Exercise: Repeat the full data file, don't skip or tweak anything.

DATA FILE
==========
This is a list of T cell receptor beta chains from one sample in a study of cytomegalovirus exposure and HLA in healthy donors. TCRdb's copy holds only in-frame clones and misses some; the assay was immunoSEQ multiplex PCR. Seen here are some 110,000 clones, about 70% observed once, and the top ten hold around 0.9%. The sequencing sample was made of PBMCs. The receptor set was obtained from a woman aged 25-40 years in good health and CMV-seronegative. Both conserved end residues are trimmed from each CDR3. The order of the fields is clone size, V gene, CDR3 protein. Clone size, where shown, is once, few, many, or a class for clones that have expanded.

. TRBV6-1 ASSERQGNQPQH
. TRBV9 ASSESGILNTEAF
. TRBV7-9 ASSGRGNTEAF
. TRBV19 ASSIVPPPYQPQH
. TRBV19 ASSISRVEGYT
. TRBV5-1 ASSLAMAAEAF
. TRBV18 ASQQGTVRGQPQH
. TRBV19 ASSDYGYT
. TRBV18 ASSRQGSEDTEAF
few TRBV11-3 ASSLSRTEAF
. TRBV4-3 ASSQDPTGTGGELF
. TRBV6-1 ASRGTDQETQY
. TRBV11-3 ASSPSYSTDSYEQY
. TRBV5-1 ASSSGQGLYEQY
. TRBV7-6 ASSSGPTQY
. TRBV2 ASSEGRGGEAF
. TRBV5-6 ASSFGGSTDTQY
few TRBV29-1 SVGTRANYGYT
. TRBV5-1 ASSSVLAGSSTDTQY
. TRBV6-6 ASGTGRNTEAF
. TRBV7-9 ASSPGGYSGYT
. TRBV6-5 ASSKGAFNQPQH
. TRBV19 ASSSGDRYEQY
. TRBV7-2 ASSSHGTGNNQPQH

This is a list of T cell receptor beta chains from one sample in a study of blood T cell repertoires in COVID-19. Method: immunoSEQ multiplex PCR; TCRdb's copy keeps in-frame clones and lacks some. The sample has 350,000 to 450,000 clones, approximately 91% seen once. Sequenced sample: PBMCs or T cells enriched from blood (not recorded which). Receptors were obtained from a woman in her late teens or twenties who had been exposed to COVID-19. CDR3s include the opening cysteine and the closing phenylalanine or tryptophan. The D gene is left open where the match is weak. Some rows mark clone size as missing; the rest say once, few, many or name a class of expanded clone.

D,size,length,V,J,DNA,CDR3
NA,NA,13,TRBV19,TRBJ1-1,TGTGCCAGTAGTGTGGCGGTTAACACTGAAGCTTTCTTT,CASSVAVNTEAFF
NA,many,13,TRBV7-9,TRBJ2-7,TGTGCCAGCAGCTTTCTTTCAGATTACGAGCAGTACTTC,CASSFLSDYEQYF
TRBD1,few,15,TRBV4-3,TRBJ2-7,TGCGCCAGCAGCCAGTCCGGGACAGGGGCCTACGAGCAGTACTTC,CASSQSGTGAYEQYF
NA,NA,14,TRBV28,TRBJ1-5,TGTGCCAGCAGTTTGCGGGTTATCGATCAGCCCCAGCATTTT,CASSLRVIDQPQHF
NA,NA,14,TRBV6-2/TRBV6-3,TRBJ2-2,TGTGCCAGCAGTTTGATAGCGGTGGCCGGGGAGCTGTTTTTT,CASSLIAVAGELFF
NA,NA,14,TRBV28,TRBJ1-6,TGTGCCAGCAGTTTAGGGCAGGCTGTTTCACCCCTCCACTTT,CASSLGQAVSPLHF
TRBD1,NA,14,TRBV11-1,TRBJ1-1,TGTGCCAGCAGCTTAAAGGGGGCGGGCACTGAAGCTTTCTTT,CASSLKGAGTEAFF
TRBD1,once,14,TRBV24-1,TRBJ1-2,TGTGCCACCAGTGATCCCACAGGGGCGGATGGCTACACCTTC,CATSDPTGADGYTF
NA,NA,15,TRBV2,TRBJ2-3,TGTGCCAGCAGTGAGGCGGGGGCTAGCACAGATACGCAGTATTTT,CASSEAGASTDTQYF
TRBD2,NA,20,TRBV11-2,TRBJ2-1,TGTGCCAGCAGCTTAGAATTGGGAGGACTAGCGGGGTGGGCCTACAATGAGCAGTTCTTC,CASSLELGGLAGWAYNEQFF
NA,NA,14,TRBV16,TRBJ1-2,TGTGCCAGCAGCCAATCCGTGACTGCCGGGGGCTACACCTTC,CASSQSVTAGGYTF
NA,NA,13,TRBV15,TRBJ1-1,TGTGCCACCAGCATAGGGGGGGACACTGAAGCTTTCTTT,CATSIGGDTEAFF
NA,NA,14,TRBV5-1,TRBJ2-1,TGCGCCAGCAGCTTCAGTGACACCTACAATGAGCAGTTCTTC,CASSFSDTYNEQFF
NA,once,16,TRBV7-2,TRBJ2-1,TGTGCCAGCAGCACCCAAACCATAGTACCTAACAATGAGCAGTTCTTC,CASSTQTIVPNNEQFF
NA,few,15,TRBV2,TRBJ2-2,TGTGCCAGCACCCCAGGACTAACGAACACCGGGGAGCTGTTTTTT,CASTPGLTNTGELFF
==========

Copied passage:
This is a list of T cell receptor beta chains from one sample in a study of cytomegalovirus exposure and HLA in healthy donors. TCRdb's copy holds only in-frame clones and misses some; the assay was immunoSEQ multiplex PCR. Seen here are some 110,000 clones, about 70% observed once, and the top ten hold around 0.9%. The sequencing sample was made of PBMCs. The receptor set was obtained from a woman aged 25-40 years in good health and CMV-seronegative. Both conserved end residues are trimmed from each CDR3. The order of the fields is clone size, V gene, CDR3 protein. Clone size, where shown, is once, few, many, or a class for clones that have expanded.

. TRBV6-1 ASSERQGNQPQH
. TRBV9 ASSESGILNTEAF
. TRBV7-9 ASSGRGNTEAF
. TRBV19 ASSIVPPPYQPQH
. TRBV19 ASSISRVEGYT
. TRBV5-1 ASSLAMAAEAF
. TRBV18 ASQQGTVRGQPQH
. TRBV19 ASSDYGYT
. TRBV18 ASSRQGSEDTEAF
few TRBV11-3 ASSLSRTEAF
. TRBV4-3 ASSQDPTGTGGELF
. TRBV6-1 ASRGTDQETQY
. TRBV11-3 ASSPSYSTDSYEQY
. TRBV5-1 ASSSGQGLYEQY
. TRBV7-6 ASSSGPTQY
. TRBV2 ASSEGRGGEAF
. TRBV5-6 ASSFGGSTDTQY
few TRBV29-1 SVGTRANYGYT
. TRBV5-1 ASSSVLAGSSTDTQY
. TRBV6-6 ASGTGRNTEAF
. TRBV7-9 ASSPGGYSGYT
. TRBV6-5 ASSKGAFNQPQH
. TRBV19 ASSSGDRYEQY
. TRBV7-2 ASSSHGTGNNQPQH

This is a list of T cell receptor beta chains from one sample in a study of blood T cell repertoires in COVID-19. Method: immunoSEQ multiplex PCR; TCRdb's copy keeps in-frame clones and lacks some. The sample has 350,000 to 450,000 clones, approximately 91% seen once. Sequenced sample: PBMCs or T cells enriched from blood (not recorded which). Receptors were obtained from a woman in her late teens or twenties who had been exposed to COVID-19. CDR3s include the opening cysteine and the closing phenylalanine or tryptophan. The D gene is left open where the match is weak. Some rows mark clone size as missing; the rest say once, few, many or name a class of expanded clone.

D,size,length,V,J,DNA,CDR3
NA,NA,13,TRBV19,TRBJ1-1,TGTGCCAGTAGTGTGGCGGTTAACACTGAAGCTTTCTTT,CASSVAVNTEAFF
NA,many,13,TRBV7-9,TRBJ2-7,TGTGCCAGCAGCTTTCTTTCAGATTACGAGCAGTACTTC,CASSFLSDYEQYF
TRBD1,few,15,TRBV4-3,TRBJ2-7,TGCGCCAGCAGCCAGTCCGGGACAGGGGCCTACGAGCAGTACTTC,CASSQSGTGAYEQYF
NA,NA,14,TRBV28,TRBJ1-5,TGTGCCAGCAGTTTGCGGGTTATCGATCAGCCCCAGCATTTT,CASSLRVIDQPQHF
NA,NA,14,TRBV6-2/TRBV6-3,TRBJ2-2,TGTGCCAGCAGTTTGATAGCGGTGGCCGGGGAGCTGTTTTTT,CASSLIAVAGELFF
NA,NA,14,TRBV28,TRBJ1-6,TGTGCCAGCAGTTTAGGGCAGGCTGTTTCACCCCTCCACTTT,CASSLGQAVSPLHF
TRBD1,NA,14,TRBV11-1,TRBJ1-1,TGTGCCAGCAGCTTAAAGGGGGCGGGCACTGAAGCTTTCTTT,CASSLKGAGTEAFF
TRBD1,once,14,TRBV24-1,TRBJ1-2,TGTGCCACCAGTGATCCCACAGGGGCGGATGGCTACACCTTC,CATSDPTGADGYTF
NA,NA,15,TRBV2,TRBJ2-3,TGTGCCAGCAGTGAGGCGGGGGCTAGCACAGATACGCAGTATTTT,CASSEAGASTDTQYF
TRBD2,NA,20,TRBV11-2,TRBJ2-1,TGTGCCAGCAGCTTAGAATTGGGAGGACTAGCGGGGTGGGCCTACAATGAGCAGTTCTTC,CASSLELGGLAGWAYNEQFF
NA,NA,14,TRBV16,TRBJ1-2,TGTGCCAGCAGCCAATCCGTGACTGCCGGGGGCTACACCTTC,CASSQSVTAGGYTF
NA,NA,13,TRBV15,TRBJ1-1,TGTGCCACCAGCATAGGGGGGGACACTGAAGCTTTCTTT,CATSIGGDTEAFF
NA,NA,14,TRBV5-1,TRBJ2-1,TGCGCCAGCAGCTTCAGTGACACCTACAATGAGCAGTTCTTC,CASSFSDTYNEQFF
NA,once,16,TRBV7-2,TRBJ2-1,TGTGCCAGCAGCACCCAAACCATAGTACCTAACAATGAGCAGTTCTTC,CASSTQTIVPNNEQFF
NA,few,15,TRBV2,TRBJ2-2,TGTGCCAGCACCCCAGGACTAACGAACACCGGGGAGCTGTTTTTT,CASTPGLTNTGELFF